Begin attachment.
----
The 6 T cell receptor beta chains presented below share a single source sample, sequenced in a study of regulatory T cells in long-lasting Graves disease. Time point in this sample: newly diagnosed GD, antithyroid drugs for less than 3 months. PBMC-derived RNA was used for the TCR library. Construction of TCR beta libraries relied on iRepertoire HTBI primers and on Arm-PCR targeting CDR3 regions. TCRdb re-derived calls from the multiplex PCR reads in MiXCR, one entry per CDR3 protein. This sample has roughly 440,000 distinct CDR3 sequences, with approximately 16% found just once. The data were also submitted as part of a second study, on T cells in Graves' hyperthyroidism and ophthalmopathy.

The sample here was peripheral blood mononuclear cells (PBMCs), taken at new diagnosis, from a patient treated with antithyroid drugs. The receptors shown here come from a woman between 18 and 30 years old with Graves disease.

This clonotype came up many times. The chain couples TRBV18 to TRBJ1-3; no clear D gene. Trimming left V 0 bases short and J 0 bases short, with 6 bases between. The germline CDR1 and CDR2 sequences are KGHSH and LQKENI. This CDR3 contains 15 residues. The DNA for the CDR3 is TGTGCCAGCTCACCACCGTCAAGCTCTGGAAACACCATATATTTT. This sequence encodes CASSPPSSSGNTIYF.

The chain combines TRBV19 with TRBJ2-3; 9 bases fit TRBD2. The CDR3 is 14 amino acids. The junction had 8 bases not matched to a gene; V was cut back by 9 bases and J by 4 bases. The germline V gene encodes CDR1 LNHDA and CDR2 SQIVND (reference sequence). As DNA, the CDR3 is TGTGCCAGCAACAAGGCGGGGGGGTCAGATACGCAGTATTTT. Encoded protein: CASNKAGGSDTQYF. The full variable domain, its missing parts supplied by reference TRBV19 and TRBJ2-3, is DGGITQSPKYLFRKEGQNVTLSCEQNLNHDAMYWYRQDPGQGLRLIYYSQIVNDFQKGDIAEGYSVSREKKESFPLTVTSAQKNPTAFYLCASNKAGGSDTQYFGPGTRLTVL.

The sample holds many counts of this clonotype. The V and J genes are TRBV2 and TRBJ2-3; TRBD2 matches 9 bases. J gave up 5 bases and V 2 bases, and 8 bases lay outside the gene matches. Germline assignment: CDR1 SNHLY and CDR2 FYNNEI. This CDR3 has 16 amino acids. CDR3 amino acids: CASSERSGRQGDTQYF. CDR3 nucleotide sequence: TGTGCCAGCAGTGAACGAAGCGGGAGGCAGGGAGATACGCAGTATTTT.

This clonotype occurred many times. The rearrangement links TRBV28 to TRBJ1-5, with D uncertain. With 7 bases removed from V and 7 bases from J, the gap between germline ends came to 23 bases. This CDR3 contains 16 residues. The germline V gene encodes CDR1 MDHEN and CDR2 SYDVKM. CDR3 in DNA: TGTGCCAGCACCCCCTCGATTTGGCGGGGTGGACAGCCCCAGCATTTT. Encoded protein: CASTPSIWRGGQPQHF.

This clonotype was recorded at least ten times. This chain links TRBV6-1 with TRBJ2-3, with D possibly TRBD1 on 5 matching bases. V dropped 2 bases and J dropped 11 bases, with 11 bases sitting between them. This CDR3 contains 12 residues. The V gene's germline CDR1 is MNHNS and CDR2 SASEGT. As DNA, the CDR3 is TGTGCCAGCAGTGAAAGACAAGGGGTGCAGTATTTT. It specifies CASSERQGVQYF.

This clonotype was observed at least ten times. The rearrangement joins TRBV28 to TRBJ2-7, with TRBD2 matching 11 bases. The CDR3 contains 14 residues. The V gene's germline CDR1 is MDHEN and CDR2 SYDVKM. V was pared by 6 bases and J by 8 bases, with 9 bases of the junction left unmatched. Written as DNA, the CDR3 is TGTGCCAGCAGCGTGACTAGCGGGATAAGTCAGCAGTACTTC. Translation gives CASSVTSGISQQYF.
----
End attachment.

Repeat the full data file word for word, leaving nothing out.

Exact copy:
The 6 T cell receptor beta chains presented below share a single source sample, sequenced in a study of regulatory T cells in long-lasting Graves disease. Time point in this sample: newly diagnosed GD, antithyroid drugs for less than 3 months. PBMC-derived RNA was used for the TCR library. Construction of TCR beta libraries relied on iRepertoire HTBI primers and on Arm-PCR targeting CDR3 regions. TCRdb re-derived calls from the multiplex PCR reads in MiXCR, one entry per CDR3 protein. This sample has roughly 440,000 distinct CDR3 sequences, with approximately 16% found just once. The data were also submitted as part of a second study, on T cells in Graves' hyperthyroidism and ophthalmopathy.

The sample here was peripheral blood mononuclear cells (PBMCs), taken at new diagnosis, from a patient treated with antithyroid drugs. The receptors shown here come from a woman between 18 and 30 years old with Graves disease.

This clonotype came up many times. The chain couples TRBV18 to TRBJ1-3; no clear D gene. Trimming left V 0 bases short and J 0 bases short, with 6 bases between. The germline CDR1 and CDR2 sequences are KGHSH and LQKENI. This CDR3 contains 15 residues. The DNA for the CDR3 is TGTGCCAGCTCACCACCGTCAAGCTCTGGAAACACCATATATTTT. This sequence encodes CASSPPSSSGNTIYF.

The chain combines TRBV19 with TRBJ2-3; 9 bases fit TRBD2. The CDR3 is 14 amino acids. The junction had 8 bases not matched to a gene; V was cut back by 9 bases and J by 4 bases. The germline V gene encodes CDR1 LNHDA and CDR2 SQIVND (reference sequence). As DNA, the CDR3 is TGTGCCAGCAACAAGGCGGGGGGGTCAGATACGCAGTATTTT. Encoded protein: CASNKAGGSDTQYF. The full variable domain, its missing parts supplied by reference TRBV19 and TRBJ2-3, is DGGITQSPKYLFRKEGQNVTLSCEQNLNHDAMYWYRQDPGQGLRLIYYSQIVNDFQKGDIAEGYSVSREKKESFPLTVTSAQKNPTAFYLCASNKAGGSDTQYFGPGTRLTVL.

The sample holds many counts of this clonotype. The V and J genes are TRBV2 and TRBJ2-3; TRBD2 matches 9 bases. J gave up 5 bases and V 2 bases, and 8 bases lay outside the gene matches. Germline assignment: CDR1 SNHLY and CDR2 FYNNEI. This CDR3 has 16 amino acids. CDR3 amino acids: CASSERSGRQGDTQYF. CDR3 nucleotide sequence: TGTGCCAGCAGTGAACGAAGCGGGAGGCAGGGAGATACGCAGTATTTT.

This clonotype occurred many times. The rearrangement links TRBV28 to TRBJ1-5, with D uncertain. With 7 bases removed from V and 7 bases from J, the gap between germline ends came to 23 bases. This CDR3 contains 16 residues. The germline V gene encodes CDR1 MDHEN and CDR2 SYDVKM. CDR3 in DNA: TGTGCCAGCACCCCCTCGATTTGGCGGGGTGGACAGCCCCAGCATTTT. Encoded protein: CASTPSIWRGGQPQHF.

This clonotype was recorded at least ten times. This chain links TRBV6-1 with TRBJ2-3, with D possibly TRBD1 on 5 matching bases. V dropped 2 bases and J dropped 11 bases, with 11 bases sitting between them. This CDR3 contains 12 residues. The V gene's germline CDR1 is MNHNS and CDR2 SASEGT. As DNA, the CDR3 is TGTGCCAGCAGTGAAAGACAAGGGGTGCAGTATTTT. It specifies CASSERQGVQYF.

This clonotype was observed at least ten times. The rearrangement joins TRBV28 to TRBJ2-7, with TRBD2 matching 11 bases. The CDR3 contains 14 residues. The V gene's germline CDR1 is MDHEN and CDR2 SYDVKM. V was pared by 6 bases and J by 8 bases, with 9 bases of the junction left unmatched. Written as DNA, the CDR3 is TGTGCCAGCAGCGTGACTAGCGGGATAAGTCAGCAGTACTTC. Translation gives CASSVTSGISQQYF.